This is a disconcerting challenge to those of us who try to be Christians. Even if one doesn't completely agree with Hauerwas and Willimon--in fact, even if one outright disagrees with them--their message deserves serious consideration. In grappling with the thorny question of how to live in the world without being of the world--that is, how to be "resident aliens"--they force us to reconsider our commitment to the good news.
One of the more interesting aspects of the book is a theme that Hauerwas has discussed in several of his other books: ethics is primarily a way of seeing the world rather than an objective, rational enterprise. All ethical systems presuppose a view of reality (even the ones that claim to be rational), and this means that in order to get to the heart of a particular ethics, one must examine the tradition from which it comes. Hauerwas and Willimon use this model to argue that Christian ethics, which is based on the eschatological tradition outlined in the Sermon on the Mount, simply can't accommodate ethical principles generated in nongospel traditions. Attempts to do so are misguided.
Read this book. It will upset you, as it has upset me. But it's a good upset.
56 of 58 people found the following review helpful
5.0 out of 5 stars A shockingly candid and timely book, even 10 years later 13 Dec 2000
By Robert Knetsch - Published on Amazon.com
Format:Paperback
This book has me hooked on Stanley Hauerwas. I have heard of him and his unusual approach to theological ethics and I thought I'd read this book as my professor recommended it to me.
I was startled to find that he had a whole new way of looking at things that I never really quite thought of as lucidly as he and Willimon have. Not only does he highly criticize the church for continually buying in to a Constantinian view of the church, he even critiques such great Theologians as Neibuhr! When someone does that, they either are supremely misinformed or have something very thoughtful to say, and, indeed this book does the latter.
Resident Aliens will make you see the church in a whole new light. Members of congregations and pastors alike must read this book as I think it would impact you ministry for God more than any other "seeker friendly" or "purpose-driven" book could possibly do. It particularly is a book that both uplifts and criticized the role of a pastor in a church.
While often bleak, Hauerwas and Willimon are brutally honest in the church impotence in BEING the church and instead has often simply become little different than a club where people come to get their "needs" met. The colony image, while not perfect, is challenging as it highlights our need to care for one another, to be, as Rodney Clapp says, "A Peculiar People", and to have our ethics driven by a biblical community, not a national idea of "rights" and "liberties".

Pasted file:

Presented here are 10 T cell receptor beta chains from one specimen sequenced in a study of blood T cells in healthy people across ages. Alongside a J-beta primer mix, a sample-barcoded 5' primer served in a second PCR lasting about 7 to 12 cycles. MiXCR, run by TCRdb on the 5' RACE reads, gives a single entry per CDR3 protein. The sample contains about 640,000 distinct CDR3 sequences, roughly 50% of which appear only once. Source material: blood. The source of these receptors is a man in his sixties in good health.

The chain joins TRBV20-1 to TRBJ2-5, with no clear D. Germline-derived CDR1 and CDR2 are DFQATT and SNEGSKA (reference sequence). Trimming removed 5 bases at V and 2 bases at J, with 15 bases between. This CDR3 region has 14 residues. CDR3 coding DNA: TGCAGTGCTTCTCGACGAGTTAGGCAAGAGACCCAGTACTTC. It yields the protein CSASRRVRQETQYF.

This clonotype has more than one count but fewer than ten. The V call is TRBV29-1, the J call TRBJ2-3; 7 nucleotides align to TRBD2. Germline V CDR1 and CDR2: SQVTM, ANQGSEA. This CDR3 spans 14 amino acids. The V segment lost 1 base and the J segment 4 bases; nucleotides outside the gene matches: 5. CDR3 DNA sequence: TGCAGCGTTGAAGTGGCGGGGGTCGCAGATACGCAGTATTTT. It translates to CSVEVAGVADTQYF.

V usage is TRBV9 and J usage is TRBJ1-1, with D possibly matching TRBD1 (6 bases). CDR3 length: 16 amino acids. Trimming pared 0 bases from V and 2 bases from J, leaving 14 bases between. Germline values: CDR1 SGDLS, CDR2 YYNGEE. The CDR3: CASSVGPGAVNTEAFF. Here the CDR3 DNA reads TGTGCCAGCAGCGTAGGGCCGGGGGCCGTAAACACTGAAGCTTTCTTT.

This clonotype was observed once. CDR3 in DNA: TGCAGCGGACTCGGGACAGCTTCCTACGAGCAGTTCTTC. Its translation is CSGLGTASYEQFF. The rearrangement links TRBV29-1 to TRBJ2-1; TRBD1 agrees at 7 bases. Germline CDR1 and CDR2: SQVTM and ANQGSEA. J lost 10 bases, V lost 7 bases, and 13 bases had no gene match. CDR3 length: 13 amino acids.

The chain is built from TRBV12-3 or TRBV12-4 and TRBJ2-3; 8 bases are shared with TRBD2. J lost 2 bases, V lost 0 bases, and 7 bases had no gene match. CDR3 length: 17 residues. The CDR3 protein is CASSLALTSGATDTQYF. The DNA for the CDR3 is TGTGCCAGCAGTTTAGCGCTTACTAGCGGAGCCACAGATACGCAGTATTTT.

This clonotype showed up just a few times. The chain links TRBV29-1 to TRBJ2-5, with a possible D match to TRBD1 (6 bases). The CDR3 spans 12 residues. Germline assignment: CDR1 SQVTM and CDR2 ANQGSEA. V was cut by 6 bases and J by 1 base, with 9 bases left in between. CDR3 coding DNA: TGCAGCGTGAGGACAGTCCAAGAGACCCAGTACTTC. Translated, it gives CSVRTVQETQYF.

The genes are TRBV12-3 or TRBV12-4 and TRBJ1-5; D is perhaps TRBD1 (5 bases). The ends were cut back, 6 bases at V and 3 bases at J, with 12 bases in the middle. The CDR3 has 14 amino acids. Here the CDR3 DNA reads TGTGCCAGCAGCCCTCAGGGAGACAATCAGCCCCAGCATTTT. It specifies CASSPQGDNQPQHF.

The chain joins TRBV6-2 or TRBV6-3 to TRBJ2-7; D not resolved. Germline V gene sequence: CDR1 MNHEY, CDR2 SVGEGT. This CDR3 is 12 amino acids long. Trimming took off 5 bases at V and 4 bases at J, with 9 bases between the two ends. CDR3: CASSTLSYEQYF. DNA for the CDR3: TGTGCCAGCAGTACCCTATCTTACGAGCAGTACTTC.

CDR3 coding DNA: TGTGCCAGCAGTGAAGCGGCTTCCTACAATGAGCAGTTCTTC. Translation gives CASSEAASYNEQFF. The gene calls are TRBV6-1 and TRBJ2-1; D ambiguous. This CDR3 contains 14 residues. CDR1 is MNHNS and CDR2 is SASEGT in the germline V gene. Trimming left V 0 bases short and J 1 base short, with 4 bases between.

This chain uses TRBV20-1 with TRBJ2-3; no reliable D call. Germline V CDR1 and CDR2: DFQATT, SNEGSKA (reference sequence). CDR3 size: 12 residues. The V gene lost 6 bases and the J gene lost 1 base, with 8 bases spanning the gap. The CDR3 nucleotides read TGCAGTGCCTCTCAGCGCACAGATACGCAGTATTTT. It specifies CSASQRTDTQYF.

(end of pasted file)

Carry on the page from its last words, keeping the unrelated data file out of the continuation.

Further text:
If I could suggest a book to read for Christians this year, this would be it! Unfortunately, this book has been out for years and I do not see that it has had the impact that it should have. When the full weight of the reality of the post-Christian society we live in in the West hits us, books like this will be our saving grace. Either that, or we compromise until we become indistinguishable from the people around us.
37 of 38 people found the following review helpful
3.0 out of 5 stars Powerful critique but inadequate solution... 16 Mar 2009
By Chad Oberholtzer - Published on Amazon.com
Format:Paperback
I found myself personally resonating with several of Hauerwas and Willimon's concerns in "Resident Aliens" about how American Christians tend to think. Hauerwas and Willimon rightly point out that it is absurd to expect a world no longer saturated with Christian language and assumptions to act like Christians. And it is insufficient to rest our hope in the restoration of Christendom, as they perceive that this longstanding era of church-state partnership (whether explicit or implicit) is seriously waning (now much more so than when they wrote RA in 1989).

They suggest that it is insufficient for the church to merely be an institution that tries to make the world a better place. And they find it to be equally unsatisfying for the church to simply try to minimize the discomfort that church-goers and would-be Christians experience in this individualistically-driven and materialistically-obsessed culture. They propose that the way for the church to be a Christian colony in a world that does not know God is to simply "be the church."